DOI: 10.1101/494070Dec 13, 2018Paper

Incubation of discriminative stimulus-controlled cocaine craving: An animal model relevant to relapse prevention

BioRxiv : the Preprint Server for Biology
Rajtarun MadangopalBruce T Hope

Abstract

In abstinent drug addicts, cues formerly associated with drug-taking experiences gain relapse-inducing potency ('incubate') over time. Animal models of incubation may help develop treatments to prevent relapse, but these models have ubiquitously focused on the role of conditioned stimuli (CSs) signaling drug delivery. From a translational perspective this is problematic because people encounter these stimuli only during or after relapse. For this reason, incubation in response to discriminative stimuli (DSs) that signal drug availability before relapse, not yet examined in preclinical studies, could be more relevant to relapse prevention. We trained rats to self-administer cocaine (or palatable food) under DS control, then investigated DS-controlled incubation of craving, in the absence of drug-paired CSs. DS-controlled cocaine (but not palatable food) seeking incubated over 60 days of abstinence and persisted up to 300 days. Understanding the neural mechanisms of this DS-controlled incubation holds significant promise for drug relapse treatments.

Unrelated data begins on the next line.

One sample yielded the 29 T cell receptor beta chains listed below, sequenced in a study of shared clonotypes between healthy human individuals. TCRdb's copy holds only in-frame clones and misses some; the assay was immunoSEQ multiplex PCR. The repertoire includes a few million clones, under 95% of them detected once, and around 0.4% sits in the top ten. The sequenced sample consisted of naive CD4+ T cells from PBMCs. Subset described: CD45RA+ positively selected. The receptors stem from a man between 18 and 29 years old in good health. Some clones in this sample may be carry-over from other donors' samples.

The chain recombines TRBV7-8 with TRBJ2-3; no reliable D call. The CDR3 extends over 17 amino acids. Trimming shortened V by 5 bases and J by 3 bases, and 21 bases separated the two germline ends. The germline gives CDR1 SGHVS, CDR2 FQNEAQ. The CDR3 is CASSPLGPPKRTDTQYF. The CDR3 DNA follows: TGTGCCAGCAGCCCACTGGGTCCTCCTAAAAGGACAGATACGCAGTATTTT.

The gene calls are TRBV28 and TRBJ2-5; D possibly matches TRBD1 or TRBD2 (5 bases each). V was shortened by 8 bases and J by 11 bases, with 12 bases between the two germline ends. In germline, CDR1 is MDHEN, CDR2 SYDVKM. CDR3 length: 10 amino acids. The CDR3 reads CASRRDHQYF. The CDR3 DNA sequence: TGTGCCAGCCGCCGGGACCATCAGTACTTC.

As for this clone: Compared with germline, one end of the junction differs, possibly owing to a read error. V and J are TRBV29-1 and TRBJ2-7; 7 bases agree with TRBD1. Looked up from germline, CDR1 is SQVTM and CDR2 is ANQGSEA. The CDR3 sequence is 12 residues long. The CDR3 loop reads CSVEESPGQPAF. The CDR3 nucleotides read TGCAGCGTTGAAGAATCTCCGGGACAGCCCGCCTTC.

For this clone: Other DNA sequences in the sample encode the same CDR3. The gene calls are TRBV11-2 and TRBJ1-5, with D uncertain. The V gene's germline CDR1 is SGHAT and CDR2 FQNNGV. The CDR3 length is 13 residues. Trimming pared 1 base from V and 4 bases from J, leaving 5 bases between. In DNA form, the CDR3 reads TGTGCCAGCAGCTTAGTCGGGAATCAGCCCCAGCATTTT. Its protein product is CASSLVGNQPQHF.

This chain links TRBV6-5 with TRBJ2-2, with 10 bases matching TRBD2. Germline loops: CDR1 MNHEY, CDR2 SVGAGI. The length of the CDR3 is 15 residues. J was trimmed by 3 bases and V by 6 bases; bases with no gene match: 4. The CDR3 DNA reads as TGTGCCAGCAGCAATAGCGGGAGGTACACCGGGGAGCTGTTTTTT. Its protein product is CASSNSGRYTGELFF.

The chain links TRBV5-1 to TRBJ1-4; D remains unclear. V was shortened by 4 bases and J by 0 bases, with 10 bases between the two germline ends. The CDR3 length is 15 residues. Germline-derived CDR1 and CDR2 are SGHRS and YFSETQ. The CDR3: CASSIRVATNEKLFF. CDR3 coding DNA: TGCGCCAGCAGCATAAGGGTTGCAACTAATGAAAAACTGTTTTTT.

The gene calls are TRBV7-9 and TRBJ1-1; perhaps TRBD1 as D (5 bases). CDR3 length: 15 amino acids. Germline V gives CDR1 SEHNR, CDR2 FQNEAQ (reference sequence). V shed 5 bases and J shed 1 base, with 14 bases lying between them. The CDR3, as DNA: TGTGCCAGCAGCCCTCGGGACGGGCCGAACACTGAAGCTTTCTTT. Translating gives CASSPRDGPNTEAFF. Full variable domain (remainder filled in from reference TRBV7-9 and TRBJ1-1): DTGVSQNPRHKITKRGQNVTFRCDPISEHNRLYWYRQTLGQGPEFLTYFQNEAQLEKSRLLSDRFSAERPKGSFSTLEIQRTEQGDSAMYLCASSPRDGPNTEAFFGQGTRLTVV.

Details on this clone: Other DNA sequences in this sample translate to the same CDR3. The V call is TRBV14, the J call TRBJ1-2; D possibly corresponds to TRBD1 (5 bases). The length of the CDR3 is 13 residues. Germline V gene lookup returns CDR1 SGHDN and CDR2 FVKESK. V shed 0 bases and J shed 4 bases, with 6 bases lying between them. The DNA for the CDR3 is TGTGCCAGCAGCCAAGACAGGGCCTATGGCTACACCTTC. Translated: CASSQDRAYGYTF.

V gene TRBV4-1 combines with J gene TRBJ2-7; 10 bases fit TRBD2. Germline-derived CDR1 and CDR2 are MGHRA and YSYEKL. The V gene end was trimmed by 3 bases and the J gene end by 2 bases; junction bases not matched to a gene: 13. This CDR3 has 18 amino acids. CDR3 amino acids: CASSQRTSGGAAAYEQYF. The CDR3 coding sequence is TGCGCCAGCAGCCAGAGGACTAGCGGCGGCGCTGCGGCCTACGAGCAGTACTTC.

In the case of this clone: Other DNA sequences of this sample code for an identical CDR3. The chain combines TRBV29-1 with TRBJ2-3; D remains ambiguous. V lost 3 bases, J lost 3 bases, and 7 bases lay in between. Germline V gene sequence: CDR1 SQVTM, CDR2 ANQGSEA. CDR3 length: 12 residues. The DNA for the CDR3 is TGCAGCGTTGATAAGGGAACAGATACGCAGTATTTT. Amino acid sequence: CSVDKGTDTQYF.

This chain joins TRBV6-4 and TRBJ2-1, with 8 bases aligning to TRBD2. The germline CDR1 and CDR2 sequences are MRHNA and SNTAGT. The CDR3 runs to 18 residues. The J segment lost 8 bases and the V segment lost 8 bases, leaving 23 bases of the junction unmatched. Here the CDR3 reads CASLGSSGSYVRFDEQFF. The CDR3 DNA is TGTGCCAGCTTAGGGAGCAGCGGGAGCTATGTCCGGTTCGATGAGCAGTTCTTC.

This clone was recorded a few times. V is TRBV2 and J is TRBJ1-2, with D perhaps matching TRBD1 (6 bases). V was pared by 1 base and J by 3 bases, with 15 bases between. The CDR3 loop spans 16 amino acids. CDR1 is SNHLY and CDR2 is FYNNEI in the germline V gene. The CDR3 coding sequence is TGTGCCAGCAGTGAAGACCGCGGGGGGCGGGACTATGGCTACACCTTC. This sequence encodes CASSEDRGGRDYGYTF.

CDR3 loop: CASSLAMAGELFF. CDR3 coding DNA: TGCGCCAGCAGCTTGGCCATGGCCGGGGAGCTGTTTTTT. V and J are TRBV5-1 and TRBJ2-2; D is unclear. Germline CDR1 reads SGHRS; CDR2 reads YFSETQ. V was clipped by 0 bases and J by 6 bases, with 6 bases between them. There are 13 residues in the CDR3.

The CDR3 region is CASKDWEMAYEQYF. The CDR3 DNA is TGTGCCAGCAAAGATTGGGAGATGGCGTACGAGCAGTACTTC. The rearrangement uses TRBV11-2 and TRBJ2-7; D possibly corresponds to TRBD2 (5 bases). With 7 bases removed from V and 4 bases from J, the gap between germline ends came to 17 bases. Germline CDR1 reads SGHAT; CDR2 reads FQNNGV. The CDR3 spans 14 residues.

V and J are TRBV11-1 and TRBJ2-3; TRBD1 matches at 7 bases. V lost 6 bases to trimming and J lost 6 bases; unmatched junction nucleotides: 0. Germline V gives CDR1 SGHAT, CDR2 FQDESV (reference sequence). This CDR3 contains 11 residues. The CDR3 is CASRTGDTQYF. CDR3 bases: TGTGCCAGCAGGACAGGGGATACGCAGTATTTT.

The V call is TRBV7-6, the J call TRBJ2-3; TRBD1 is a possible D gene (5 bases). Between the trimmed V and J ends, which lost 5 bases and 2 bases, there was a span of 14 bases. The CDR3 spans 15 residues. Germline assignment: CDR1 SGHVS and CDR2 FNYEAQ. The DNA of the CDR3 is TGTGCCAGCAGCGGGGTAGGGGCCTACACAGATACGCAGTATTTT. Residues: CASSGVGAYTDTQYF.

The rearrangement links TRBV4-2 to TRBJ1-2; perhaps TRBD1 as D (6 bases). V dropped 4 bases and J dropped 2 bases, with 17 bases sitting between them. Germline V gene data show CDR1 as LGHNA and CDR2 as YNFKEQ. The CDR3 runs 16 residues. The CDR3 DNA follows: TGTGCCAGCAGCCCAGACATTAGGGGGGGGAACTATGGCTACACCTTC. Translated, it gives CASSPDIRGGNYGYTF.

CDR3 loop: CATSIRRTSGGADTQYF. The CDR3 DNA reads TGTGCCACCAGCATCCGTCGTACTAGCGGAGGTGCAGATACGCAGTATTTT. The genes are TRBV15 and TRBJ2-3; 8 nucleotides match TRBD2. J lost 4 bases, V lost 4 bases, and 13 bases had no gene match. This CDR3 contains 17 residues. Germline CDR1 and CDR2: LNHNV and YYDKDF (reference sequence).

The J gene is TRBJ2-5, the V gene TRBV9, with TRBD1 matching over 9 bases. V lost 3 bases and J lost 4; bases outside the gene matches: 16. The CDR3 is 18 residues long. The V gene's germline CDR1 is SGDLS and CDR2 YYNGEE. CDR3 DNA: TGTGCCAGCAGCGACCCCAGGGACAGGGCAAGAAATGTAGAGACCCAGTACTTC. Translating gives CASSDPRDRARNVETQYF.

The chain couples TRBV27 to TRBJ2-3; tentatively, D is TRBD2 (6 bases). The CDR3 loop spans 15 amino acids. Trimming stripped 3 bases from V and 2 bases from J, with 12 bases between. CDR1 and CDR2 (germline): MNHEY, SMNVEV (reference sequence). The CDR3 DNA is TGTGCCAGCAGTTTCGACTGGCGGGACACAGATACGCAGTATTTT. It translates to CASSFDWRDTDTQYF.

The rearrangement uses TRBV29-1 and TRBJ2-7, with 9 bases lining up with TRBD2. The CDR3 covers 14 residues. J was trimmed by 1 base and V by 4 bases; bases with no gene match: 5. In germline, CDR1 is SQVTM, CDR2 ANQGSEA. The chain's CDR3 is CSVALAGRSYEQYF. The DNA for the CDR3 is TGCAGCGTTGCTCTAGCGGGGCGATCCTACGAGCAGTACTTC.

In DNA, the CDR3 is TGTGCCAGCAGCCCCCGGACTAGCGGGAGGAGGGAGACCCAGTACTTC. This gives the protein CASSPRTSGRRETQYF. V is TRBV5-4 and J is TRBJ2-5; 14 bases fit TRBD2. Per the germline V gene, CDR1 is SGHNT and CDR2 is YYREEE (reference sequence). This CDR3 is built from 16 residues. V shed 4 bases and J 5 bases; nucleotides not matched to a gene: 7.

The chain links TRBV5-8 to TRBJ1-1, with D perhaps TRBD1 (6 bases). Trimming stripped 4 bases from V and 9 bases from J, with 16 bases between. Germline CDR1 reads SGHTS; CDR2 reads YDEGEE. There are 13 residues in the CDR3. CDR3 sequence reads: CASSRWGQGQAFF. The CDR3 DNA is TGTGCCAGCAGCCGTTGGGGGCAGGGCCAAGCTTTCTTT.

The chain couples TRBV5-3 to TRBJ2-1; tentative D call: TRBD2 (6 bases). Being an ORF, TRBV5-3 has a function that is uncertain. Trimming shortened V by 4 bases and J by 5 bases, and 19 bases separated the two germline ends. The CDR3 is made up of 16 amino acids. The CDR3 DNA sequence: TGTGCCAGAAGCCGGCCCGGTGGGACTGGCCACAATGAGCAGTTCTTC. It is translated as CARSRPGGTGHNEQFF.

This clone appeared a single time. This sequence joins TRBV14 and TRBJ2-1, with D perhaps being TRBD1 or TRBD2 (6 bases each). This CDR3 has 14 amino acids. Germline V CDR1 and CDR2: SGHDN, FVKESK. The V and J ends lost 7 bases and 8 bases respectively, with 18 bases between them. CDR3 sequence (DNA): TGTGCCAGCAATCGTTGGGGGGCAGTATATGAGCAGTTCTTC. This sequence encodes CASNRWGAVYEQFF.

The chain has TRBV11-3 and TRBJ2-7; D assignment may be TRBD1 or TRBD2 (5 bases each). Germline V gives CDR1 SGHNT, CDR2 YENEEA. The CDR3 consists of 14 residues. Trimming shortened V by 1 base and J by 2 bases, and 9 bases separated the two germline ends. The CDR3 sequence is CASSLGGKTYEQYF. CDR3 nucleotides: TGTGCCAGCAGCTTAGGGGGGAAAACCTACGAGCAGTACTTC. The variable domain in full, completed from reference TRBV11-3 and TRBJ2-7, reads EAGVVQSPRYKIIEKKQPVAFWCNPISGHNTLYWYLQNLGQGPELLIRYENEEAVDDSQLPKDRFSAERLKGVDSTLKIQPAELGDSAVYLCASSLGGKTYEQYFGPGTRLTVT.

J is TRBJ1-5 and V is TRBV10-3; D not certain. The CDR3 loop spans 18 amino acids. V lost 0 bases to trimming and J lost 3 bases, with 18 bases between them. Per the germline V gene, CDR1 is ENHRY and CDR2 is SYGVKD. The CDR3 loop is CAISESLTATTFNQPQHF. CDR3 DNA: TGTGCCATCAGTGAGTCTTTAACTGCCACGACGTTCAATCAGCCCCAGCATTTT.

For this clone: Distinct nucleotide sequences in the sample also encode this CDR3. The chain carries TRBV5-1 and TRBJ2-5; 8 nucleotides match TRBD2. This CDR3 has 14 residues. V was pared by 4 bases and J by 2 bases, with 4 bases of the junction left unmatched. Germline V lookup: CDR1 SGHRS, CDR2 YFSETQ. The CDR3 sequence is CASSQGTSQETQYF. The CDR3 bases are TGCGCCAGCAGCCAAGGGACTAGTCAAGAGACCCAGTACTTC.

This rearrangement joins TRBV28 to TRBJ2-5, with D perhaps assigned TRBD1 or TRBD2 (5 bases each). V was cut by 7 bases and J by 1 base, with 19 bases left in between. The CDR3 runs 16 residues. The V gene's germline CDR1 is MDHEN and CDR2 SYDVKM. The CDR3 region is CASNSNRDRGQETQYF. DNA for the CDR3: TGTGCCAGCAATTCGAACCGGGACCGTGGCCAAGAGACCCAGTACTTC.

Related Concepts

Cocaine
Food
Persons
Experience
Controlled Study
Drug Interactions
Pharmacologic Substance
Preclinical Study

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